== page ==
Open Access and Abstract/Indexing Services
harnad at ecs.soton.ac.uk
Tue Jan 20 09:40:24 EST 2004
On Tue, 20 Jan 2004, [identity deleted] wrote:
> I feel a little uneasy about complete espousal of open-access
> publications and the phenomenon of self-archiving from one's institution:
> I'd like to ask you about the process of abstracting and/or locating
> and/or retrieving such articles.
> Would we rely on some sort of super-Google, with a consequent
> poor signal/noise ratio?
No, you can rely on something infinitely better, thanks to OAI tagging:
OAI search engines like OAIster
targeted exclusively on the annual 2,500,000 articles in the world's
24,000 peer-reviewed journals (once each article has been made OA by
either publishing it in an OA journal or self-archiving it in an OA
Here's a list of OAI service providers that exist already, even for the
little OA content so far:
And last, even google could in principle be aimed exclusively at the OAI
subset of the literature if the search included an OAI search-limiter.
> Published chemical research has a VERY efficient tracking mechanism
> for retrieval of peer-reviewed articles. The Chemical Abstracts Service [CAS]
> database has about 25 million abstracts of papers, searchable conveniently
> for many keywords and chemical structures and chemical properties.
I bet that most or all of that functionality can easily be duplicated
on an OA version of that literature, once it exists.
But here is the right question to ask: Those who would-be users whose
institutions can afford CAS can continue to enjoy it. An OA version
of this literature is for those who would-be users whose institutions
cannot afford CAS: I am sure they will be happier having the OA functionality
even if it is not 100% than having the 0% functionality they have now!
> CAS information would be defined as toll-access, and the American Chemical Society
> obtains annual revenue of over $300 million from its use, BUT charges for access
> by academic institutions are 10-20% those of "commercial" users
> [for-profits, governments]. Their coverage is essentially complete back to 1907.
Those charges are fine for the minority of institutions that can afford them.
OA is for the majority that cannot. Self-archiving provides a *supplement*
to toll-access, not a substitute for it.
> Analogously the US National Library of Medicine's MedLine database [aka PubMed]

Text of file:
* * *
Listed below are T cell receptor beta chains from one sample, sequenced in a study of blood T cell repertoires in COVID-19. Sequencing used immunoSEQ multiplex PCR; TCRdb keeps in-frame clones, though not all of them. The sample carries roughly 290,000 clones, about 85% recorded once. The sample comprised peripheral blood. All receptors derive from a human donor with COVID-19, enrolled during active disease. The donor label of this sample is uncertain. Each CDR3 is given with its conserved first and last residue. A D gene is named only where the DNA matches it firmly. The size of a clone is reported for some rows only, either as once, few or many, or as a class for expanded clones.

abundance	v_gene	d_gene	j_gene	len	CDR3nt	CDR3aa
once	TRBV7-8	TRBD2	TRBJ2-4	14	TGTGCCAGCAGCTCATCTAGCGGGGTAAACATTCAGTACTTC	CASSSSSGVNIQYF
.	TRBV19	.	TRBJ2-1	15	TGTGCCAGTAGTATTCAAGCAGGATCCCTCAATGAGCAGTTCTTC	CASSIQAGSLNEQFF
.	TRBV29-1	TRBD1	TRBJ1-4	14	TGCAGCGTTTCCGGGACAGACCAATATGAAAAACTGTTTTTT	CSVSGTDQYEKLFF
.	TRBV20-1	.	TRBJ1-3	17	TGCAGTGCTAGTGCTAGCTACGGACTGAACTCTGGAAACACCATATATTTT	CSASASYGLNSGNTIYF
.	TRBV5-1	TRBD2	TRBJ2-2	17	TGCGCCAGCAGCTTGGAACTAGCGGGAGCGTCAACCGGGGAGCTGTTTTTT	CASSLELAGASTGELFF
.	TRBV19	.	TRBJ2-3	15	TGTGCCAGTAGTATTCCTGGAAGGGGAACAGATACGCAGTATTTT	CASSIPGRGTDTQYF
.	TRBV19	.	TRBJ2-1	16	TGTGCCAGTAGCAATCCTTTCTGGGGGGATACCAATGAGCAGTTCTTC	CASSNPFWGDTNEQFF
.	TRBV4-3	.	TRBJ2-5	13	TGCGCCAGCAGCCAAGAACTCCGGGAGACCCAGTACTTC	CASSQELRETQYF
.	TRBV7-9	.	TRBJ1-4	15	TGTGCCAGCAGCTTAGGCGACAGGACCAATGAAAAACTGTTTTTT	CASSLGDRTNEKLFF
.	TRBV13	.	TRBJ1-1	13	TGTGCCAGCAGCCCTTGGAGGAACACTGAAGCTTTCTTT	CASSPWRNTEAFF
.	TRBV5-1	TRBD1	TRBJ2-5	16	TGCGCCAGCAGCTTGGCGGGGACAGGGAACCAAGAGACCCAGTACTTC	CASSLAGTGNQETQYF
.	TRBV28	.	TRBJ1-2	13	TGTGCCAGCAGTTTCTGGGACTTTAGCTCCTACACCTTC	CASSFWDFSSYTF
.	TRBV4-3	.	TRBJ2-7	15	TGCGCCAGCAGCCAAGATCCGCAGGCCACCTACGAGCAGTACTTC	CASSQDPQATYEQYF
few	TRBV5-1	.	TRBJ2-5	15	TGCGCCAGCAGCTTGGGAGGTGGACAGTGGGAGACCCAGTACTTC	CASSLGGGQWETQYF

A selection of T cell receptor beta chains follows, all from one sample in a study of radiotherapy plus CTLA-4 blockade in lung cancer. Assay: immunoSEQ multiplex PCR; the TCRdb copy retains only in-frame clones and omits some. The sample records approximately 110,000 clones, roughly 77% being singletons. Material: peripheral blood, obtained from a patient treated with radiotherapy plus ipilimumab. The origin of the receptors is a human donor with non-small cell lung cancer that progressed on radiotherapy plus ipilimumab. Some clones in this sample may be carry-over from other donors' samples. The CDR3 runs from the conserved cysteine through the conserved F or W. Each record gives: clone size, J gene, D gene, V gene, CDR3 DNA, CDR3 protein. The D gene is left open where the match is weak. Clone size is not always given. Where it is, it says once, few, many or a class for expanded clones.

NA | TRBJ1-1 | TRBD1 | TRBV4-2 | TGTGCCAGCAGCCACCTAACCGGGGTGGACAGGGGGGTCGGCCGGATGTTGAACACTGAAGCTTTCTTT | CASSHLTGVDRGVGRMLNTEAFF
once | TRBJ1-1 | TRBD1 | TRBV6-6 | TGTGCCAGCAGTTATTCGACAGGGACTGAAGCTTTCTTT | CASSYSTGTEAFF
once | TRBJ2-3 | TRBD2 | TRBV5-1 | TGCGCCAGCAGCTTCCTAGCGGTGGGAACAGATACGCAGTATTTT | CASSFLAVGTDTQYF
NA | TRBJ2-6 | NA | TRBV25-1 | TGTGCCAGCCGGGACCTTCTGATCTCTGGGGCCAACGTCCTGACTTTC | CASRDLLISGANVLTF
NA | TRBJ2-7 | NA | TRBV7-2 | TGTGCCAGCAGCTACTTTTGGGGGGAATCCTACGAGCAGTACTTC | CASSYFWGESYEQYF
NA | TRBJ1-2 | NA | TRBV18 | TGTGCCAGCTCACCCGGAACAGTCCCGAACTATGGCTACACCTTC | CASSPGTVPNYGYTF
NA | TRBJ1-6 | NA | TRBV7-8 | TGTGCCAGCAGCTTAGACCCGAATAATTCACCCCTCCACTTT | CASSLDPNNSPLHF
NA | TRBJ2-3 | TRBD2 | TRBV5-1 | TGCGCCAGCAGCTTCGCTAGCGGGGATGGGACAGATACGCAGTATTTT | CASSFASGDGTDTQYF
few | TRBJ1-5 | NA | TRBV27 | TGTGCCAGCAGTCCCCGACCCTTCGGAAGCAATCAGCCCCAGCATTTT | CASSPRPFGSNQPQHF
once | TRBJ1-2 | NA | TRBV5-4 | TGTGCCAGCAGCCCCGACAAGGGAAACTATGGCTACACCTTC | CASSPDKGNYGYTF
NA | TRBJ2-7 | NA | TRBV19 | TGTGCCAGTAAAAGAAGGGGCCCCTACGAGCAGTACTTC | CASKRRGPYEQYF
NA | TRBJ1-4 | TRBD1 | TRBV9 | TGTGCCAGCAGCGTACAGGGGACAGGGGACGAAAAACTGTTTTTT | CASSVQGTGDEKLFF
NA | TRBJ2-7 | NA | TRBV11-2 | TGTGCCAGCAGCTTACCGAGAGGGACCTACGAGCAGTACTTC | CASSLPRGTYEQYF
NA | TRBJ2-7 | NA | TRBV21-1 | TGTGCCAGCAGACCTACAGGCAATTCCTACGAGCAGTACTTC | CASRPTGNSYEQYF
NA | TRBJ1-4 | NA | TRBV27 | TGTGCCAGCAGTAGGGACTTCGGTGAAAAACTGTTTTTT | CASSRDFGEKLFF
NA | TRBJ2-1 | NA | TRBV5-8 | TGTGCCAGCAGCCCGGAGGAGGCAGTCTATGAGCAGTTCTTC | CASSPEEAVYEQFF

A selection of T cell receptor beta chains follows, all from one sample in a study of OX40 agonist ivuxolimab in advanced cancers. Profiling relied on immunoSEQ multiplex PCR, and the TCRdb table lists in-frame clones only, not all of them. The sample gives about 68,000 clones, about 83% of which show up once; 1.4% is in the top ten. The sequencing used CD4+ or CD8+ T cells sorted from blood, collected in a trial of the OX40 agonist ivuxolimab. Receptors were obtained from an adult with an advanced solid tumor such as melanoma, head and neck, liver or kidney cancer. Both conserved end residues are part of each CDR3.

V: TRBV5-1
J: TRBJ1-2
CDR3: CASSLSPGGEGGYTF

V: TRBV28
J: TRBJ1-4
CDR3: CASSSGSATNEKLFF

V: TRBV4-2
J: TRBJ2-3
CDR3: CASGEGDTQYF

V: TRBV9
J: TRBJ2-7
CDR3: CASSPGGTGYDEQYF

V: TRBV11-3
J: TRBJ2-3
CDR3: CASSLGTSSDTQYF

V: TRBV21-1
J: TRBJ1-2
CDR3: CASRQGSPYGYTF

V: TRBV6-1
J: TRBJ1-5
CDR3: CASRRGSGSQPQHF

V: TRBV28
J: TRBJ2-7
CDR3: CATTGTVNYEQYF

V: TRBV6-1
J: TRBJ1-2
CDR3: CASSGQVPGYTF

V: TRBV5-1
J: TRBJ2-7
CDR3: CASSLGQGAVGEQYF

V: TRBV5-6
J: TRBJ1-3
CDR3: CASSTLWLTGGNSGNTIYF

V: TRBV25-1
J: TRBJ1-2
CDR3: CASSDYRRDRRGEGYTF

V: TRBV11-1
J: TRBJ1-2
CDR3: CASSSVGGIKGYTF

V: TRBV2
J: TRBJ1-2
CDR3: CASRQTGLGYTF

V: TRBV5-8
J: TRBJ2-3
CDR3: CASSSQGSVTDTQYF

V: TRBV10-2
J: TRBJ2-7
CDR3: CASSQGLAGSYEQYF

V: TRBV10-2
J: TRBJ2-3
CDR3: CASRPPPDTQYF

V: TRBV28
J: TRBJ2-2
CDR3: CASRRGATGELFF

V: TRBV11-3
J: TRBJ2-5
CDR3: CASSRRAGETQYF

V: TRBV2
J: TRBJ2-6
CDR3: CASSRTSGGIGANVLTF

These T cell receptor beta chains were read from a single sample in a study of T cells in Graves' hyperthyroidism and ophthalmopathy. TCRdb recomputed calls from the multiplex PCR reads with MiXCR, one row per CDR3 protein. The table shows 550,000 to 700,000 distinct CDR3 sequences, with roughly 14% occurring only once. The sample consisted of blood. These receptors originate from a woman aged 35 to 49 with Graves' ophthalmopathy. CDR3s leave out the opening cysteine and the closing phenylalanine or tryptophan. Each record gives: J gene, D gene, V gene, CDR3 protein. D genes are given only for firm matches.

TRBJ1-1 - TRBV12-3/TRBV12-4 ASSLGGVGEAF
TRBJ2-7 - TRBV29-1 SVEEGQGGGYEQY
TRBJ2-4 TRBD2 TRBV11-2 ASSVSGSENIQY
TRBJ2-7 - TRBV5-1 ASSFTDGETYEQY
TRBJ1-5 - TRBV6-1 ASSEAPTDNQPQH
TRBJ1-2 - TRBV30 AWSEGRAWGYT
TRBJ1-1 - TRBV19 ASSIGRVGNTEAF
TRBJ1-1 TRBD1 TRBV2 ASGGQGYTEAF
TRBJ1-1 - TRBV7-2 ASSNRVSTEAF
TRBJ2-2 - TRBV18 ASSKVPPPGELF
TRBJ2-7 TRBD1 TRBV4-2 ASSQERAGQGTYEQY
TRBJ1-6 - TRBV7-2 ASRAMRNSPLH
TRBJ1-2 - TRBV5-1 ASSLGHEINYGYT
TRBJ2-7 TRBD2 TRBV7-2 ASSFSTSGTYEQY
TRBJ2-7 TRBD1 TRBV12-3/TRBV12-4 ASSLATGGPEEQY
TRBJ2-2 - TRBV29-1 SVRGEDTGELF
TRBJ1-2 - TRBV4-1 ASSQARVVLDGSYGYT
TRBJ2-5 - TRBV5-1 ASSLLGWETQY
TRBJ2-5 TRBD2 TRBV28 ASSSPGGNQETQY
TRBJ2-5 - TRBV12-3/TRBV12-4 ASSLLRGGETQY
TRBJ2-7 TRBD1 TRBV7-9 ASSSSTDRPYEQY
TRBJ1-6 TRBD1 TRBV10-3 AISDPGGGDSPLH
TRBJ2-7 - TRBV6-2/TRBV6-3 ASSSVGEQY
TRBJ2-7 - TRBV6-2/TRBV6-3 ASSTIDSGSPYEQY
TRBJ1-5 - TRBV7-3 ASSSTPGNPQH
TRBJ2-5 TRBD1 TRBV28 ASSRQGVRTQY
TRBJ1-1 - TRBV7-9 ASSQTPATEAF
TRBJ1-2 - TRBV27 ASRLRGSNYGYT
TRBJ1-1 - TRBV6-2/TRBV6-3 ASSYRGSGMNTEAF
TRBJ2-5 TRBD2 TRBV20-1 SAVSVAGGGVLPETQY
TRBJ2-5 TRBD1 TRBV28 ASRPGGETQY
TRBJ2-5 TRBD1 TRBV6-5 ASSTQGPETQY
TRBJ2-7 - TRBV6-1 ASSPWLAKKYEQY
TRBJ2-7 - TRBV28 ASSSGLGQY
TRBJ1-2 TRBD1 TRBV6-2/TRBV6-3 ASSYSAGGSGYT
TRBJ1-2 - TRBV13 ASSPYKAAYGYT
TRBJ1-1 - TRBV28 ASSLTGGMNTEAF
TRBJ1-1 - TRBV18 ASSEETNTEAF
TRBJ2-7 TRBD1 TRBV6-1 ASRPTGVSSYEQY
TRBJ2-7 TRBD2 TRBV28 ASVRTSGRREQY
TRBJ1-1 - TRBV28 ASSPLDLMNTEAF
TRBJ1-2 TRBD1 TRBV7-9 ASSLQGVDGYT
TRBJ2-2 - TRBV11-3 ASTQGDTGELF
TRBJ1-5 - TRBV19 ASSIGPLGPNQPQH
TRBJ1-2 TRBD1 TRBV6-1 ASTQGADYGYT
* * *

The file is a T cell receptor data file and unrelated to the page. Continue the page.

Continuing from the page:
> covers all peer-reviewed articles in biomedical science with over 10 million
> abstracts, and provides free access to all Americans [pace Donna
> Shalala] and to everyone else. Of course the "free" access is paid for by
> the U. S. taxpayer.
PubMed is a splendid indexing service, subsidized by NIH and free to
all users. But it does not and cannot provide full-text access (only
the abstracts) apart from the tiny portion of the full-text biomedical
literature that is OA and available through PubMed Central.
Let us not mix apples and oranges. The overwhelming need is to provide
OA to the full-texts of all 2,500,000 annual articles in all 24,000
peer-reviewed journals. The search/indexing services on that literature
will come with the territory, as noted above. First, we need the OA
territory! It makes no sense to delay providing it because the secondary
OAI services on the not-yet-existent territory are not-yet-in-place!
> Maybe the for-profit sector should have to pay the freight when they use
> the open-access resources, thus lowering expenses for the non-profit
> institutions who are paying up front when articles are submitted for publication.
The non-profit institutions are currently paying for access to one
another's peer-reviewed output (which they always give away free: both
to the publisher and to every would-be user). First, the toll-access has
to be supplemented by each institution's self-archived versions versions
of its own output, at virtually no cost per article (about $10 annual
archiving cost per article). That is already the solution for OA. If is
causes journal cancellations, TA journals can cut costs by downsizing
to the essentials only (probably just peer review) and convert to OA
upfront cost-recovery, which the institutions will by then have more
than enough to pay for out of their annual windfall toll-savings.
It is unlikely that the institutions will want to restrict access to their
open-access output by requiring OAI service-providers -- even for-profit
ones -- to pay for access in order to provide their enhancements. More
likely, they will stay out of it and let the market decide whether users
want to pay for for-profit OAI service-providers or are happy enough
with non-profit or free OAI service-providers such as OAIster.
NOTE: A complete archive of the ongoing discussion of providing open
access to the peer-reviewed research literature online (1998-2004)
is available at the American Scientist Open Access Forum:
To join the Forum:
Post discussion to:
american-scientist-open-access-forum at amsci.org
Unified Dual Open-Access-Provision Policy:
BOAI-2 ("gold"): Publish your article in a suitable open-access
journal whenever one exists.
BOAI-1 ("green"): Otherwise, publish your article in a suitable
toll-access journal and also self-archive it.
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